Jennifer: Look, I think… well, let me begin by saying that, at this point in my life, in my mid-twenties, I regard my mother more as my closest friend than as any real authority figure. I mean, I’m an adult. I’m employed. I have health insurance. She can’t really ground me anymore. However, she is the first person I turn to for advice because I know she is someone who absolutely has my best interest at heart. I feel like this is a good relationship with my mother. I also feel like we are lucky in that we have similar peronsalities. And neither one of us would freak out in the back of a limo in a cocaine haze. If either one of us were in the back of such a limo, I think we would both be TERRIFIED. So, yes, I’d go clubbing because I both love and, I think this is more important, LIKE my mom. We would do it badly, but if she really wanted to see what a New York club was like I would say “sure, of course.” We don’t have a good relationship because we don’t do that, we have a good relationship because were are not… crazy people strung out on cocaine. I think if you are crazy people strung out on cocaine your relationships will not be great, regardless of whether or not you are related.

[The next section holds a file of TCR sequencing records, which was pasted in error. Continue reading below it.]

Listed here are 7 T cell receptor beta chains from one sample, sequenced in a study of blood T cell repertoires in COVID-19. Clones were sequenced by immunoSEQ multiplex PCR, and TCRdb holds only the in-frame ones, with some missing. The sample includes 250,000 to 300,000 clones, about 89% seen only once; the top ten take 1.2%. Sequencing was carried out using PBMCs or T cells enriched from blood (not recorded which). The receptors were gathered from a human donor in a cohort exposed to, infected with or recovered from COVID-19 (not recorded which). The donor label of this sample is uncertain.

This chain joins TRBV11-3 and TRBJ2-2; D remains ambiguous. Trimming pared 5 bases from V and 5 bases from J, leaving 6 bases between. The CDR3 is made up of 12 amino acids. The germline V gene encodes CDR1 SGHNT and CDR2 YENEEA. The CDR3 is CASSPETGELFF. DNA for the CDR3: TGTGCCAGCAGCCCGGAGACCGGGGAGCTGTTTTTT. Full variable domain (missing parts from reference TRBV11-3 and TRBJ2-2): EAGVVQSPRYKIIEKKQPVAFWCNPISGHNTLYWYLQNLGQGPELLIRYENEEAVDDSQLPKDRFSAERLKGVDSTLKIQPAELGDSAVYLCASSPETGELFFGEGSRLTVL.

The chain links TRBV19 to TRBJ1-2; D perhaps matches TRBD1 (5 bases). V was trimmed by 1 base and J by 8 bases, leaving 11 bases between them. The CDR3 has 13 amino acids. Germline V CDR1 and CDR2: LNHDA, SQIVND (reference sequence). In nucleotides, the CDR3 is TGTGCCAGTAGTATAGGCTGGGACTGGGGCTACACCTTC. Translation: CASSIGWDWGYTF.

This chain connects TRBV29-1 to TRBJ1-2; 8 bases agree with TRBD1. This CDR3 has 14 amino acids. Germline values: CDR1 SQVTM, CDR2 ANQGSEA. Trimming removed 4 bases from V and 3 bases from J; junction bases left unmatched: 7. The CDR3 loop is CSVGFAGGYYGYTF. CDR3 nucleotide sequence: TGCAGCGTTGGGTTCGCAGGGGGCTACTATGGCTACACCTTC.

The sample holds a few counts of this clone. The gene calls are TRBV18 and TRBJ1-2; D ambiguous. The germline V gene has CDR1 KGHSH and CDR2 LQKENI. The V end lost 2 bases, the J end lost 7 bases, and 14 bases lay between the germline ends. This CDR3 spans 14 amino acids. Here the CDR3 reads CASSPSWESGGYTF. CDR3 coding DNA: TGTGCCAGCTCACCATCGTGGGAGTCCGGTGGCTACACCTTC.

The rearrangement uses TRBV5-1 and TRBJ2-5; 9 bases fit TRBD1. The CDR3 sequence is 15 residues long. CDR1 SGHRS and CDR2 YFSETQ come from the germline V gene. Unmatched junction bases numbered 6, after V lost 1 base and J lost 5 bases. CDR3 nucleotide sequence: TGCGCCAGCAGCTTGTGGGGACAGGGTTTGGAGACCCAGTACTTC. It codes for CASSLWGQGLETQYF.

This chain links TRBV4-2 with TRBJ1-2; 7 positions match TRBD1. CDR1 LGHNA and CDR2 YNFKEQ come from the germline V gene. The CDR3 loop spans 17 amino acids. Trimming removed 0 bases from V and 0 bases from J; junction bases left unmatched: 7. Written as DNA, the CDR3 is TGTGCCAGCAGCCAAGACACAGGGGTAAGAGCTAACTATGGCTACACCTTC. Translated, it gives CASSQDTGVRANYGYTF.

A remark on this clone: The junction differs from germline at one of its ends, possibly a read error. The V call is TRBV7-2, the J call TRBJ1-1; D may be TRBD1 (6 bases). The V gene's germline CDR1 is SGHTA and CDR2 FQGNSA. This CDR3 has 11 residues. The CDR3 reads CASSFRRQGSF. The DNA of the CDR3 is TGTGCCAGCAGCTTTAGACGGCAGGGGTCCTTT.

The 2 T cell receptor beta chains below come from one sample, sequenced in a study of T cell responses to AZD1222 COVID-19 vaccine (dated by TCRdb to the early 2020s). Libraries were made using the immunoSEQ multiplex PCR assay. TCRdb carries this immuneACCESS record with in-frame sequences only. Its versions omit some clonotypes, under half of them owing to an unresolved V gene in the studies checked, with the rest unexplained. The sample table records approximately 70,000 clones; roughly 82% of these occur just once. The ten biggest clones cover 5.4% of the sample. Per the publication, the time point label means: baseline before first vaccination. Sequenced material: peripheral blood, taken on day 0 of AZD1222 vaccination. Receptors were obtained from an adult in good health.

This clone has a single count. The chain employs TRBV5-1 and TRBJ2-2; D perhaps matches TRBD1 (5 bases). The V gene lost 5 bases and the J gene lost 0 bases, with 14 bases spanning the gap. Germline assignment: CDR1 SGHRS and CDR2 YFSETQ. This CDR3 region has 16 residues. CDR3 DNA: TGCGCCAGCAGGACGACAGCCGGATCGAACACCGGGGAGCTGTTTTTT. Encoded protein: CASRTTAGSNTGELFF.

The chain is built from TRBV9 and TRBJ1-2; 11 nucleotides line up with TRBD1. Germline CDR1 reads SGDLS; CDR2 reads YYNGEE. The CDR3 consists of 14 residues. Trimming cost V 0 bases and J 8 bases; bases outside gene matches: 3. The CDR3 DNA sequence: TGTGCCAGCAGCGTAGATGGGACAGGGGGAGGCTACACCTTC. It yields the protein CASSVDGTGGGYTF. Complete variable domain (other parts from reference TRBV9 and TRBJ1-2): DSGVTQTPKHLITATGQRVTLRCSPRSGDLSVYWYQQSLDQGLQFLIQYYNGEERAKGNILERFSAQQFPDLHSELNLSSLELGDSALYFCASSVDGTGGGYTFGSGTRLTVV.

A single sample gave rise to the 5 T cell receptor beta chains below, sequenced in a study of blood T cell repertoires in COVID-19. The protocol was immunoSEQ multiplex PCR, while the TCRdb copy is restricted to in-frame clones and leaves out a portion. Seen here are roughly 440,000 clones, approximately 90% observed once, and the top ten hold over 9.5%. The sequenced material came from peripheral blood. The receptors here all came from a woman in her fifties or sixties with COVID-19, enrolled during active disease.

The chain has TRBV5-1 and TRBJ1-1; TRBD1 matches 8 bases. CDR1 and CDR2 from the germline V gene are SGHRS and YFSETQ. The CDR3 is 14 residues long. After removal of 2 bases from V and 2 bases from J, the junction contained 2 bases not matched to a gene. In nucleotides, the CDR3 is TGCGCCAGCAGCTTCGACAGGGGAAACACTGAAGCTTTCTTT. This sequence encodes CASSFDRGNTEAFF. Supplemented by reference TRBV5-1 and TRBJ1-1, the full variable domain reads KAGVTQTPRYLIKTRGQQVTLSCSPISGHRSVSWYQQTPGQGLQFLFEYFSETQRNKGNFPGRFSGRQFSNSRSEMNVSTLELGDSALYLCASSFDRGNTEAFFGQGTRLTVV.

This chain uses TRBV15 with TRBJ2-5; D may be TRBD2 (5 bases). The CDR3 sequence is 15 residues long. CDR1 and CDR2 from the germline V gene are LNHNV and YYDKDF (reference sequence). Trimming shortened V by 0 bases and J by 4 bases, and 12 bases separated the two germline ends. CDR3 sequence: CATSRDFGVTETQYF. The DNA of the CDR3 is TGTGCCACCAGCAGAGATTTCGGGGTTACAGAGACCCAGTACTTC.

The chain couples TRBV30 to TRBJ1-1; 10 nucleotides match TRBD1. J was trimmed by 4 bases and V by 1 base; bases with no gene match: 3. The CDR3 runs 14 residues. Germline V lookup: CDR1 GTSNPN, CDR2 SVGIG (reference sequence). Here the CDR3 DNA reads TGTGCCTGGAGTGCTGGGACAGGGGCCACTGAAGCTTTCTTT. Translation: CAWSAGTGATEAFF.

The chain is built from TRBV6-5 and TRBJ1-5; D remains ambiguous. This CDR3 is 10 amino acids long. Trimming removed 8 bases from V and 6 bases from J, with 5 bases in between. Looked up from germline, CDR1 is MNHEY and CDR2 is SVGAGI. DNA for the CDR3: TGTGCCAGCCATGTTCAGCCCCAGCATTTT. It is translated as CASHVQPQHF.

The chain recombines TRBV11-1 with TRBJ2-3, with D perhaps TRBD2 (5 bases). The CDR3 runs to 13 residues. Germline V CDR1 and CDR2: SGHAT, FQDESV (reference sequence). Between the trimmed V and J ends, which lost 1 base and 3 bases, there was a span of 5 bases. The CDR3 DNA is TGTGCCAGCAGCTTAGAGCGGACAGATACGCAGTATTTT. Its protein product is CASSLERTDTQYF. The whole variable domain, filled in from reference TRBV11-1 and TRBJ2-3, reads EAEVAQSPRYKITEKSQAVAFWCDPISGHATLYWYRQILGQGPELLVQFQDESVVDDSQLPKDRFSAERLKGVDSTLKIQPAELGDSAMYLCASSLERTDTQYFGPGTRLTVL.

Ashley: Right, but I think you’re describing a healthy relationship with your mom. Also, you have a great relationship with your mom because she is awesome (Hi, Kathleen!). However, there’s a big difference between seeking advice or being close with your parents or visiting establishments for anthropological/waffle-related reasons and spilling out of clubs at 4:00 AM, strung out and threatening each other. There’s, you know, middle ground. Unfortunately, I can’t really pin point exactly what it is.
Jennifer: The middle ground is “don’t be totally reckless.” I mean, I think that’s actually my problem with this. I think if I started doing cocaine and behaving really self-destructively, my mother would be beside herself trying to figure out how to make me stop and be healthy again. There’s a certain amount of recklessness we think is permissable in young people. But we assume that their parents would try to stop that, not enable it.
Ashley: This got pretty serious.